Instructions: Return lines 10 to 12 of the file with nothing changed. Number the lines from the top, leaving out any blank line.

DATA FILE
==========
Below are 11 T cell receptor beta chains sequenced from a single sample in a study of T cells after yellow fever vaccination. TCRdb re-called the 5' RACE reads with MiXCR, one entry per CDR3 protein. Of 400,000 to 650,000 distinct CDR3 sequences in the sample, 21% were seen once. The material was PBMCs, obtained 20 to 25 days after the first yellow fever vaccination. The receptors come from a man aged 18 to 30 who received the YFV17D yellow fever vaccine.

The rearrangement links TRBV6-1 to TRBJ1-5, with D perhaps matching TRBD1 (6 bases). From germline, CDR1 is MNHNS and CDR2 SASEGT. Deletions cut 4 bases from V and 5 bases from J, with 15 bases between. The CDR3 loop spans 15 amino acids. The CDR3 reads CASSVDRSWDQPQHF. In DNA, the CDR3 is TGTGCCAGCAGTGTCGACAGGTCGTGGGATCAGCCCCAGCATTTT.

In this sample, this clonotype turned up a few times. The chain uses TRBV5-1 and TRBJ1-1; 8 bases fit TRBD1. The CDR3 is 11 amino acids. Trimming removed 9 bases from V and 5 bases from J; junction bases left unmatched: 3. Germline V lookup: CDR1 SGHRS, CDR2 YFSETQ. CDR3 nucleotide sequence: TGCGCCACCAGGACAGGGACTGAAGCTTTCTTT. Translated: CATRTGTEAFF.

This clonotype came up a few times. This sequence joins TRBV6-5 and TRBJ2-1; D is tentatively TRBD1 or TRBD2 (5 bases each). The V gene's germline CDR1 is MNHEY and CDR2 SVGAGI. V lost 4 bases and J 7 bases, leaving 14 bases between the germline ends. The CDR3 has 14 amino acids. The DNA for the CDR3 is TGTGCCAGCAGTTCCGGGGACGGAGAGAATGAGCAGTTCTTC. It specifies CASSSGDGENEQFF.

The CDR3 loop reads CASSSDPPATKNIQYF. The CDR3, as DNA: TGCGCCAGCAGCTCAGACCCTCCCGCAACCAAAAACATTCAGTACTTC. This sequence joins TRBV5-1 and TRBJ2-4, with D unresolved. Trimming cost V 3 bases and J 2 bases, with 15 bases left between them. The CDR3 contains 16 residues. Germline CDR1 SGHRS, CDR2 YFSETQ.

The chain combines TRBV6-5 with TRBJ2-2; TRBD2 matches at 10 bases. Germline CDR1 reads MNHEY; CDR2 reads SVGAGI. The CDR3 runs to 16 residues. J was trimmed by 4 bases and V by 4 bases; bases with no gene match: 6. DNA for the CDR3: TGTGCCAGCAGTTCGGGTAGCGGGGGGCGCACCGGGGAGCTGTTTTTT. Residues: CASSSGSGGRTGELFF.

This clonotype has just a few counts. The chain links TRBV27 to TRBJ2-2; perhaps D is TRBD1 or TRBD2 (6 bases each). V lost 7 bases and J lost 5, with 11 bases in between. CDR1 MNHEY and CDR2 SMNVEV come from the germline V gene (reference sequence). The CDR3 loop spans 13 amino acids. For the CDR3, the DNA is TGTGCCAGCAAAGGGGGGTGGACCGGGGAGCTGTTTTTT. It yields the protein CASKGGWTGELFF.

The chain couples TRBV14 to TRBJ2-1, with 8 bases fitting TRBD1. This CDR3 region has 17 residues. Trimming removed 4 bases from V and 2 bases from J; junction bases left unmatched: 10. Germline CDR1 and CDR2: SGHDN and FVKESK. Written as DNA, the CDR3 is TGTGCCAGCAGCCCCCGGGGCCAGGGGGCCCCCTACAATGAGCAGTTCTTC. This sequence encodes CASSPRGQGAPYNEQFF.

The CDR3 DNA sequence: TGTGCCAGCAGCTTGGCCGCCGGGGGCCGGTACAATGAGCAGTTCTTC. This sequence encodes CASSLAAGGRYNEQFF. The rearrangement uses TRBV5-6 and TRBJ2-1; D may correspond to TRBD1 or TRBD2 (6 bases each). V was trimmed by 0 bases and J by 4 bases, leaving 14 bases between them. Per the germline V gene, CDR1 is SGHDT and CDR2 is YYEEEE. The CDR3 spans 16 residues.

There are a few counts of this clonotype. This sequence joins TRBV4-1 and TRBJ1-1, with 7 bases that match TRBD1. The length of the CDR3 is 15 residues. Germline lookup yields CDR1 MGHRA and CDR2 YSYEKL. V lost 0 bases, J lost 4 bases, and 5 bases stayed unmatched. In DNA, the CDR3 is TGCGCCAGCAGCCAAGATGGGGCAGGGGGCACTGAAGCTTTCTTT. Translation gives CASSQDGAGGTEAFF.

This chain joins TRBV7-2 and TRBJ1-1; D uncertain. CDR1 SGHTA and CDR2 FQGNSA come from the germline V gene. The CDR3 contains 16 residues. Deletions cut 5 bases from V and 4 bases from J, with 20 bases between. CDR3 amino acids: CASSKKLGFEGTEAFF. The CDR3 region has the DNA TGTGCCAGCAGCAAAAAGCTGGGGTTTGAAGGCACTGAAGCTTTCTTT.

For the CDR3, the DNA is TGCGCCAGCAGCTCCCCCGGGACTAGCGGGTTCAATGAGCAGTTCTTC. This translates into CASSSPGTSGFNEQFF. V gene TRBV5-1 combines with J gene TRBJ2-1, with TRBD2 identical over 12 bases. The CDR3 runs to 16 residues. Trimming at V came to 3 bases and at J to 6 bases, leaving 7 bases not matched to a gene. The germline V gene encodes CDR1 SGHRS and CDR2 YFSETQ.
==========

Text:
There are a few counts of this clonotype. This sequence joins TRBV4-1 and TRBJ1-1, with 7 bases that match TRBD1. The length of the CDR3 is 15 residues. Germline lookup yields CDR1 MGHRA and CDR2 YSYEKL. V lost 0 bases, J lost 4 bases, and 5 bases stayed unmatched. In DNA, the CDR3 is TGCGCCAGCAGCCAAGATGGGGCAGGGGGCACTGAAGCTTTCTTT. Translation gives CASSQDGAGGTEAFF.

This chain joins TRBV7-2 and TRBJ1-1; D uncertain. CDR1 SGHTA and CDR2 FQGNSA come from the germline V gene. The CDR3 contains 16 residues. Deletions cut 5 bases from V and 4 bases from J, with 20 bases between. CDR3 amino acids: CASSKKLGFEGTEAFF. The CDR3 region has the DNA TGTGCCAGCAGCAAAAAGCTGGGGTTTGAAGGCACTGAAGCTTTCTTT.

For the CDR3, the DNA is TGCGCCAGCAGCTCCCCCGGGACTAGCGGGTTCAATGAGCAGTTCTTC. This translates into CASSSPGTSGFNEQFF. V gene TRBV5-1 combines with J gene TRBJ2-1, with TRBD2 identical over 12 bases. The CDR3 runs to 16 residues. Trimming at V came to 3 bases and at J to 6 bases, leaving 7 bases not matched to a gene. The germline V gene encodes CDR1 SGHRS and CDR2 YFSETQ.